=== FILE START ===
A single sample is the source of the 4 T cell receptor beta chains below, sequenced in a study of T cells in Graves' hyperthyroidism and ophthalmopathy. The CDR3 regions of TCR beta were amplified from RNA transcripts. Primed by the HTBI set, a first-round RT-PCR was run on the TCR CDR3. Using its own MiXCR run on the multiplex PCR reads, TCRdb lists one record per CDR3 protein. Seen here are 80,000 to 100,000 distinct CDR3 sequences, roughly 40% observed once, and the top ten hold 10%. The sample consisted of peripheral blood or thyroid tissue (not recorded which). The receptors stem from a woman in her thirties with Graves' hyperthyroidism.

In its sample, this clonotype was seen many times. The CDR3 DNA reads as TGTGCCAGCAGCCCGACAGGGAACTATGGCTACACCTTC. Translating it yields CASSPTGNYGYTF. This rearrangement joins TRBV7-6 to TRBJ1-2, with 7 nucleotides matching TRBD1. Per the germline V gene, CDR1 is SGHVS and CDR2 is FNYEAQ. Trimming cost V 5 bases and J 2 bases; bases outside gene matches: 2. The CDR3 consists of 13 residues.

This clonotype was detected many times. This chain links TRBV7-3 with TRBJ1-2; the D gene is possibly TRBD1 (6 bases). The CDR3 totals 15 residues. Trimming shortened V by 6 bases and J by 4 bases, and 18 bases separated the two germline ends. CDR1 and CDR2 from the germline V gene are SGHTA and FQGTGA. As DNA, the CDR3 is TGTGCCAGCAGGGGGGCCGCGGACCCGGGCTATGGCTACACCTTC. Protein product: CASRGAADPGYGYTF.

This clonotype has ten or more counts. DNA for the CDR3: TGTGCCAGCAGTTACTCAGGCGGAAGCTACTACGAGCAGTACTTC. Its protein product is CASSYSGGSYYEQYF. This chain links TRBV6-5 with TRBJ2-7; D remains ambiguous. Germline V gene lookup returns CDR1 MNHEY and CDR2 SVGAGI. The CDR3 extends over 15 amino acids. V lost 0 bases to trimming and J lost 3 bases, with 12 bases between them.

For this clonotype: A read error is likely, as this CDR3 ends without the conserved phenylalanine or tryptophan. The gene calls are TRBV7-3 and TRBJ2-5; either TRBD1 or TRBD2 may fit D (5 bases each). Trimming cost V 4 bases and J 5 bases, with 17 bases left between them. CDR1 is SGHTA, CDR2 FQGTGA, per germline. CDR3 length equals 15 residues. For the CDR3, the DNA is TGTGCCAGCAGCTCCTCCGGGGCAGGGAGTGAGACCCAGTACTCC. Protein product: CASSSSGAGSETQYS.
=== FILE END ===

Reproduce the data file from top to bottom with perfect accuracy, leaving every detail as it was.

A single sample is the source of the 4 T cell receptor beta chains below, sequenced in a study of T cells in Graves' hyperthyroidism and ophthalmopathy. The CDR3 regions of TCR beta were amplified from RNA transcripts. Primed by the HTBI set, a first-round RT-PCR was run on the TCR CDR3. Using its own MiXCR run on the multiplex PCR reads, TCRdb lists one record per CDR3 protein. Seen here are 80,000 to 100,000 distinct CDR3 sequences, roughly 40% observed once, and the top ten hold 10%. The sample consisted of peripheral blood or thyroid tissue (not recorded which). The receptors stem from a woman in her thirties with Graves' hyperthyroidism.

In its sample, this clonotype was seen many times. The CDR3 DNA reads as TGTGCCAGCAGCCCGACAGGGAACTATGGCTACACCTTC. Translating it yields CASSPTGNYGYTF. This rearrangement joins TRBV7-6 to TRBJ1-2, with 7 nucleotides matching TRBD1. Per the germline V gene, CDR1 is SGHVS and CDR2 is FNYEAQ. Trimming cost V 5 bases and J 2 bases; bases outside gene matches: 2. The CDR3 consists of 13 residues.

This clonotype was detected many times. This chain links TRBV7-3 with TRBJ1-2; the D gene is possibly TRBD1 (6 bases). The CDR3 totals 15 residues. Trimming shortened V by 6 bases and J by 4 bases, and 18 bases separated the two germline ends. CDR1 and CDR2 from the germline V gene are SGHTA and FQGTGA. As DNA, the CDR3 is TGTGCCAGCAGGGGGGCCGCGGACCCGGGCTATGGCTACACCTTC. Protein product: CASRGAADPGYGYTF.

This clonotype has ten or more counts. DNA for the CDR3: TGTGCCAGCAGTTACTCAGGCGGAAGCTACTACGAGCAGTACTTC. Its protein product is CASSYSGGSYYEQYF. This chain links TRBV6-5 with TRBJ2-7; D remains ambiguous. Germline V gene lookup returns CDR1 MNHEY and CDR2 SVGAGI. The CDR3 extends over 15 amino acids. V lost 0 bases to trimming and J lost 3 bases, with 12 bases between them.

For this clonotype: A read error is likely, as this CDR3 ends without the conserved phenylalanine or tryptophan. The gene calls are TRBV7-3 and TRBJ2-5; either TRBD1 or TRBD2 may fit D (5 bases each). Trimming cost V 4 bases and J 5 bases, with 17 bases left between them. CDR1 is SGHTA, CDR2 FQGTGA, per germline. CDR3 length equals 15 residues. For the CDR3, the DNA is TGTGCCAGCAGCTCCTCCGGGGCAGGGAGTGAGACCCAGTACTCC. Protein product: CASSSSGAGSETQYS.